3. Waterman’s Story Swap. Our remarkable February event held at the VFW Post 7464 in Grasonville, Maryland, brought out an audience of over 200 from around the region. We featured authors and photographers, artists and craftsmen, found Chesapeake Bay artifacts, and a wonderful musical performance by Harry Davidson, an 88-year old Eastern Shore native and longtime waterman, and Harry’s accompanying guitarist Shea Springer. The primary feature of the evening, however, was the actual story swap session spotlighting nine local watermen, some retired, and some who are are still out there every day continuing to follow a traditional calling essential to the spirit and economy of the Chesapeake Bay region.
You can see the video and pictures here: https://easternshorebrent.com/2017/03/03/watermens-story-swap-video/
We’ll be hosting another similar Watermen’s Story Swap session at the 2nd Annual Chesapeake Storytelling Festival on September 16, 2017 at Chesapeake College in Wye Mills. Along with our panel of watermen, there will be many other storytelling presentations and entertainment options.
Click here for more info: http://chesapeakestorytelling.com/index.html
Read more about Harry Davidson here: http://www.myeasternshoremd.com/qa/spotlight/article_9e025c2e-2ce4-5bc1-aede-ceb99e56d3e2.html
4. Scenes from past Kent Island Days helped prepare folks for a successful 40th annual celebration of all things pertaining to our country’s third oldest permanent English settlement:
and a follow-up on this year’s festivities also attracted a number of visitors to the blog:
5. Funny headlines. Gets ’em every time.Headlines – https://easternshorebrent.com/2017/04/20/headlines/
One of the blog’s all-time most popular stories is one I wrote about Black Captains of the Chesapeake
and posted in April 2013. The story solicited a very nice response from Joan Denny Searles about her memories growing up on Kent Island.
“Brent,” Joan wrote me, “I have had this photo of another Black captain on my desk for about two years with the intention of sending it to you.”
This is on the back of the photo:
“I don’t remember how I got this picture,” Joan told me. “I think Frank Riley was a man who had a cottage on my father’s shore but maybe he had a house at Love Point. I’m amused that Josh apparently called Frank’s daughter “Little Girl” as that is what he called me. I think he may have called my brother “Little Boy.””
“Josh lived in a tar paper shack on my father’s Chester River Shore with his wife, Leah, and her sister, Pauline. He fished, oystered, crabbed, and took out fishing parties. His rent was seafood once a week, which gradually became seafood once a month and then about once every six months until none at all.”
Thanks to Joan for helping to remember the historical and cultural importance of not only the Chesapeake Bay’s Black Watermen, but also to the personal connection that people who live on the Eastern Shore have for one another.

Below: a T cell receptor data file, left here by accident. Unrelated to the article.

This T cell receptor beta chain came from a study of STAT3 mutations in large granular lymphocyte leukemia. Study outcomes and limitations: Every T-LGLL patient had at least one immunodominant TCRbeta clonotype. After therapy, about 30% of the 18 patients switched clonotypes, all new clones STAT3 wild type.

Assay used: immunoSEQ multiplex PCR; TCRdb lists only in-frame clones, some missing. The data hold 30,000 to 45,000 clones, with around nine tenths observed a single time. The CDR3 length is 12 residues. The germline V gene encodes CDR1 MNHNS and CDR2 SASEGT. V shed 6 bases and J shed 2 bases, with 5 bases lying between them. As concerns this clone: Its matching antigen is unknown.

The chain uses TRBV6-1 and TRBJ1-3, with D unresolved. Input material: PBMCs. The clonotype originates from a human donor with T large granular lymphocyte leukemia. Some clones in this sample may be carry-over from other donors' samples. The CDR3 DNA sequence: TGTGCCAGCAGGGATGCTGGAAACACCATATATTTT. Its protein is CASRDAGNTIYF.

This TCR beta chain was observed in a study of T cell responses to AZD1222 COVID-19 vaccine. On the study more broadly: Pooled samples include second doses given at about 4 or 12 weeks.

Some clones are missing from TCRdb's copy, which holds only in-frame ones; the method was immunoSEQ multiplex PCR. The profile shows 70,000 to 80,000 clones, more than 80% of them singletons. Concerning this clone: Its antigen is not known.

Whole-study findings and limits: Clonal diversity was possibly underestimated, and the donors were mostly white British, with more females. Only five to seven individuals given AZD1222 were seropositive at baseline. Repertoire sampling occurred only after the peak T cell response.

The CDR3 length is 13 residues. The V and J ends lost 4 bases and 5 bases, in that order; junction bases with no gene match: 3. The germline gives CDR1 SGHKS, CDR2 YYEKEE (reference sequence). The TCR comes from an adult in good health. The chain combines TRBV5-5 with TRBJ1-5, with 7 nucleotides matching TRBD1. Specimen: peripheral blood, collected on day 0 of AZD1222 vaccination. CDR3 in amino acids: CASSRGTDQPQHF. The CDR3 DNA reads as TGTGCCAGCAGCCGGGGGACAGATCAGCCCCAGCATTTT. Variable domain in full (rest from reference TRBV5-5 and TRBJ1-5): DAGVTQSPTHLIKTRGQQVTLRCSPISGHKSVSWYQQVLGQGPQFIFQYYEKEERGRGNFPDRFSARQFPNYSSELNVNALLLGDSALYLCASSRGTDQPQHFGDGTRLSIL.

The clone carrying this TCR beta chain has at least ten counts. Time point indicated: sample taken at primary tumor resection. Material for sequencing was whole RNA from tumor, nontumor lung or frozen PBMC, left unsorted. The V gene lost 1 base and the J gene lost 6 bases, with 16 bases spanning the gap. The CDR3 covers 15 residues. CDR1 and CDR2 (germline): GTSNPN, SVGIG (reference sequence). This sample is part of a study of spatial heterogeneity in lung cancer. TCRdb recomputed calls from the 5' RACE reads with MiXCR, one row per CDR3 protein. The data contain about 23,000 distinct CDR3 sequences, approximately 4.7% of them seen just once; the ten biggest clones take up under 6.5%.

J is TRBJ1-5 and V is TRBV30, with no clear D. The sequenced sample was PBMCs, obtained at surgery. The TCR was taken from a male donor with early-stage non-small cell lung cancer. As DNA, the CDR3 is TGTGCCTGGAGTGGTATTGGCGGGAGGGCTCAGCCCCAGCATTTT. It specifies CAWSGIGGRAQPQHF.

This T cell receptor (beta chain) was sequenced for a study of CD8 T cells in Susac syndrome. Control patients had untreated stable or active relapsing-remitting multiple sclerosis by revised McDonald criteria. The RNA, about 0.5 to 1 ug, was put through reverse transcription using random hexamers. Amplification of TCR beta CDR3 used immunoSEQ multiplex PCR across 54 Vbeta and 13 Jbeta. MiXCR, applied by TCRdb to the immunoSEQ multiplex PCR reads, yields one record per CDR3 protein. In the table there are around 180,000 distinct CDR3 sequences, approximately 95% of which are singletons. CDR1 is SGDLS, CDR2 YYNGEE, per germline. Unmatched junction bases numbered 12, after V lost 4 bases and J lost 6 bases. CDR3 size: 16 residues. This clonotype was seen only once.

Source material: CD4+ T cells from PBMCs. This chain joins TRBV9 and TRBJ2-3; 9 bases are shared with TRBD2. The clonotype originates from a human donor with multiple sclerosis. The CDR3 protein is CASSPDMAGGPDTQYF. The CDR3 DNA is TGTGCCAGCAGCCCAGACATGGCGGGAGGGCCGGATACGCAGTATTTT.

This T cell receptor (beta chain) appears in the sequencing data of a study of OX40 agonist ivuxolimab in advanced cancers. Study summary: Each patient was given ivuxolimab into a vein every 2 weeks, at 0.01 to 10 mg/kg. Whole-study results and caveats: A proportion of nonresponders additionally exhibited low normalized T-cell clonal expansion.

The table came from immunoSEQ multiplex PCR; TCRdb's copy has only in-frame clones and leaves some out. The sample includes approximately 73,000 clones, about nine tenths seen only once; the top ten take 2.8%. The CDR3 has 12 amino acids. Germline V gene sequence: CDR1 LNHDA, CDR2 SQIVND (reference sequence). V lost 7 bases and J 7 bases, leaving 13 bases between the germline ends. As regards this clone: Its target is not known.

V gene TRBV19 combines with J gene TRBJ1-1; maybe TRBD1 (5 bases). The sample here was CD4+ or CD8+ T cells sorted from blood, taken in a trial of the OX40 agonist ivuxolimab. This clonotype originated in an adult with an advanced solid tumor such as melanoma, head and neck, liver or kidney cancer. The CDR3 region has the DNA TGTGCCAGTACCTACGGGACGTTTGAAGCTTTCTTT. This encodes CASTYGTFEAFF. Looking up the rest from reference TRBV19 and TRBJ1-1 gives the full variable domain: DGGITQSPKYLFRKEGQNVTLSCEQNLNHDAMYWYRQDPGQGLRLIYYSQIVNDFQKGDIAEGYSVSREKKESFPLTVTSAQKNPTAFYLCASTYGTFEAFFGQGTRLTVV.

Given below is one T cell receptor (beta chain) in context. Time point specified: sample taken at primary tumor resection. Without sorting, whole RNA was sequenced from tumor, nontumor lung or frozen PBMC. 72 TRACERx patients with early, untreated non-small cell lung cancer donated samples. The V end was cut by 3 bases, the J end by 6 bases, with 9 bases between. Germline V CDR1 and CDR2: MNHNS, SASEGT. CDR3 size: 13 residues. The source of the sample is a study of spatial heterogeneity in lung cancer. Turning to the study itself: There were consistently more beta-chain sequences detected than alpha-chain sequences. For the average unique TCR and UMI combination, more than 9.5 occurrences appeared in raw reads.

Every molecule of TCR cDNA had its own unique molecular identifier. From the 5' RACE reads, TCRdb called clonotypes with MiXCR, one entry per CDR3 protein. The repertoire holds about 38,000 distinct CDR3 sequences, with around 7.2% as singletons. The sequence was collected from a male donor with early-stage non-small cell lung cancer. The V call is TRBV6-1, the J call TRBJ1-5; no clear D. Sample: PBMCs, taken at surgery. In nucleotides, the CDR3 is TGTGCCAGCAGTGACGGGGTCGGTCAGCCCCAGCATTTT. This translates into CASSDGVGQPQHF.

Thanks again for letting me know you enjoy the efforts taken to provide tales of the Chesapeake Bay area that you may not get anywhere else, or that might provide a spark of nostalgia and memories for you. My goals for easternshorebrent are too expand the audience by continuing to provide what I hope are compelling and entertaining stories.
I hope you’ll stick with me for future installments, and for the evolution of easternshorebrent.
One forthcoming change: I want to start recommending books by other regional authors. I have a pile of them I need to get to, and intend to start that feature as soon as possible.
If you’d like to show support for easternshorebrent.com, it’s free and easy.
Here what you can do:
Contribute pics and stories.
Guest blog. If you have a story you’d like to tell or photos you’d like to share, please contact me. We’ll make arrangements for you to post a guest blog about your own personal Chesapeake Bay recollections or Eastern Shore topics. It’s a perfect opportunity if you’d like to post something on occasion but have no desire to start our own blog, or it could be a way to dip your toe into the blogosphere without having to make a big commitment.
This one is very important. If you like the blog, just click FOLLOW on the bottom right-hand side of your screen. You’ll get e-mail notifications each time there’s a new post, and with upcoming stories like Kent Island’s War of 1917, the controversy in the 1970s over the pressure to develop historic Wye Island, and more of your favorite Heritage of Hospitality locations, you know you won’t miss anything cool.
#2. Tell your friends about easternshorebrent.com. Share the site with people, particularly if I post a blog on a topic that someone you know has a passion for, or could add something to the conversation.
#3. Let me know if you like something. Drop me a message, e-mail me, say hello on Facebook or Twitter. One of the best and most inspiring parts of working on easternshorebrent for the last five years has been your response to my efforts.
Thank you, and I look forward to telling you many more stories.